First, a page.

Mom hosts bingo nights for charity started in memory of her son

Marianne Ricciardi might have lost her son to Ewing's Sarcoma, but her battle against the disease is far from over.

The Huntley woman keeps fighting because she believes that's what her son, Pasquale (Patsy), would have wanted.

Patsy died at age 25, having been diagnosed with the disease three and a half years earlier. He worked in the cement business, played football and enjoyed body-building at the time.

"He could disarm somebody with his personality within a matter of minutes," his mother said. "He was that kind of kid."

Marianne remembers a day, near the end, when both were worn down from treatments, tests and bad news. Patsy patted his mother on the leg, told her, "We have to make the best of it."

Unlike most with the disease, a cancer of the bone or soft tissue, Patsy was diagnosed at an older age. 

He shared a hospital floor with mainly children, all fighting to survive. He saw families, like his, struggling both emotionally and financially. He'd hear crying from nearby hospital rooms, knock on the door and ask if he could come in. He'd draw cartoons, talk with the kids about superheroes or wrestlers, or play video games.

"You have to do something to help these kids," he told his mother.

So that's what she's done.

A former nurse, she created Wings of an Angel, a charity in his honor designed to help families facing Ewing's Sarcoma with support, direction and assistance. 

To raise money to do so, she hosts Bingo weekly at McHenry VFW Post 4600. The profits from the Tuesday night games go toward Chicago Thunder Children's Charity, a nonprofit group that assists children who are underprivileged or battling life-threatening illnesses. 

The Friday night games go toward Wings of An Angel. Ricciardi is part of both groups. 

In the hole since beginning this month, those involved strive to draw in more players. 

"Now Bingos are a dime a dozen, and the economy isn't helping," Ricciardi said. "But still, it gives us the opportunity to get more on a weekly basis than we would any other way short of robbing a house."

What serves as a game, perhaps a way to win money for many, has become a lifeline for Wings of an Angel and the families it supports. Families routinely in and out of the hospital, parents missing work and facing endless medical bills. 

"When you're a single mom and one of your kids has a terminal illness, and there's no milk in the refrigerator for your 3 year old, $5 is a lot of money," Ricciardi said. "I take the money directly to these people so there's no middle man."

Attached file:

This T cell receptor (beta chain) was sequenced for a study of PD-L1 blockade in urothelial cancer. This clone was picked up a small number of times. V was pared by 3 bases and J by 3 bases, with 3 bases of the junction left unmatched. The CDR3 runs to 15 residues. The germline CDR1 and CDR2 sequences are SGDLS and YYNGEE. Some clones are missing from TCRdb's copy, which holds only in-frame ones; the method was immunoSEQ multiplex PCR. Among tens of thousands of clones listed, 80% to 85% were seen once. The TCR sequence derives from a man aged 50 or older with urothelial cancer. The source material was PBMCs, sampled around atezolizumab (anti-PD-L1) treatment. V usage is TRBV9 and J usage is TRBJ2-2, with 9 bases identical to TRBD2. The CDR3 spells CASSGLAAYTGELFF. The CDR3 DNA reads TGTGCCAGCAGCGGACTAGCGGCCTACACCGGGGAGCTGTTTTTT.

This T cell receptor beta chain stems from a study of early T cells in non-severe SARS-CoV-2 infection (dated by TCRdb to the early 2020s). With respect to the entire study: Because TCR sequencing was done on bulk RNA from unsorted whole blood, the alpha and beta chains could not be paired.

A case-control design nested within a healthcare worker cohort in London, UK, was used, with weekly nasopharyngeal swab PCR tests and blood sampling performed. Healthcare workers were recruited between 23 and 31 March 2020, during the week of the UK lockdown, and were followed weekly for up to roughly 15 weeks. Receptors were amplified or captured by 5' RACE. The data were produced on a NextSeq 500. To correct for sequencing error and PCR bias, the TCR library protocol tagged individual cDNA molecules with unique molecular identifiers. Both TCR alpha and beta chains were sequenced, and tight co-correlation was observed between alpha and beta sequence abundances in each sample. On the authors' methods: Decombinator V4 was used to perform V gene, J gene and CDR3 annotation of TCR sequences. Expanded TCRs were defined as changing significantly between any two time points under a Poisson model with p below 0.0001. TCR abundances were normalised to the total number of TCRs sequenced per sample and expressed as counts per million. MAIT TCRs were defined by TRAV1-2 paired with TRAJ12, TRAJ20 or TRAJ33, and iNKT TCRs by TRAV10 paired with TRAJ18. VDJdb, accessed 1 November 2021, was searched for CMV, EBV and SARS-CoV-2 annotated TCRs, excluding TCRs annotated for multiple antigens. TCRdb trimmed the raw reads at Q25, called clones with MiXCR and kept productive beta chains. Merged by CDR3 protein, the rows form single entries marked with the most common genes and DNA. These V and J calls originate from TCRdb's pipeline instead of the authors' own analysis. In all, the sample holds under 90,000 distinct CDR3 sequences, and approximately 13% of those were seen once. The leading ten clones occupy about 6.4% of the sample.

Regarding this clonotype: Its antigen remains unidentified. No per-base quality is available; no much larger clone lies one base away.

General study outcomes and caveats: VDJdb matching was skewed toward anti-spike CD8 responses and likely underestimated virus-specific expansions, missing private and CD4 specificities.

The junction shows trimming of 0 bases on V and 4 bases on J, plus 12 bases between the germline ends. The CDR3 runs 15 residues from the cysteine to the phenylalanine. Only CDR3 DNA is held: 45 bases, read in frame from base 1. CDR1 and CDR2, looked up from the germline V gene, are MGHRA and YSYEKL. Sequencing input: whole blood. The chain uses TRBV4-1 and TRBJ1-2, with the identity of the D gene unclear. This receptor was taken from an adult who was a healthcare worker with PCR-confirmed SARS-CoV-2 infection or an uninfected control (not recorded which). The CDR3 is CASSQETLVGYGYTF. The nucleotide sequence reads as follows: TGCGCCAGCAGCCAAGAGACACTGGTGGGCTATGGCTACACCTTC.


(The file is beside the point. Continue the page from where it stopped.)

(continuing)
A part of support groups for the families, Ricciardi hears their stories, helps in any way she can. 

She once bought tickets for the Nutcracker for a family because a little girl wanted to grow up to be a ballerina.

She's called funeral homes to get free or reduced services for families that just couldn't afford them.

"I've lived through it already," she said. "It's helpful, but it drags you down a bit sometimes. If you can be of help to someone, that's what inspires me.

"These people are lost. I had medical knowledge, and still I was lost when it came to this disease. Imagine a mom with two little ones that works at McDonalds. It's not what you have. It's what you do."

That's how Patsy lived, she said.

He lived by the words, "I will not let this derail me," his mother said. "His motto was 'bravery, courage, strength and hope.' He fought for almost four years."

This was a time when physicians basically were offering little hope or direction. Ricciardi researched online, found as many treatments for her son as possible. 

In the end, he was denied access to a clinical trial for stem cell research because the disease had advanced too much. Ricciardi was angry, tried to push for his involvement.

Patsy told her, "Mom, you know all these kids I've met? If I have to take a pass so they have a shot with this, then that's what I have to do."

Ricciardi has carried on his inspiration, say those who've been drawn in by her passion.

All those involved with Bingo are volunteers. Because the games support charities, those working at them cannot get paid or rewarded at all. 

Four regular volunteers travel bi-weekly to McHenry from Huntley to help. 

They all first met Ricciardi at another Bingo game she hosts Mondays at the American Legion in Huntley to raise money for her charity. They came as players, left as supporters.

"You've got to know Marianne," said Michelle Altmann, who volunteers with her husband, Mark. "You can just see it in her eyes what this means to her. It's like a magnet. 

"You just want to do it. You see how passionate she is about this and the love she has for her son and how much she wants to do this for him."

A teacher, Altmann works with children all day and can't imagine the suffering some of these families have gone through. She volunteers both in Huntley and McHenry. 

"Sometimes it's tough because not all people are happy campers, but we do what we have to do to help these children," she said. 

Another couple, Kathy and Larry Cariato of Huntley, also makes the trip to McHenry bi-weekly, along with volunteering in Huntley. Retired, the two had gone to a Huntley Bingo game looking for something to do.

They now do what they can to help Ricciardi.

"This makes her happy. This is what she lives to do. She lives for these kids," Kathy Cariato said. "She's got a heart of gold. That's all I can tell you."

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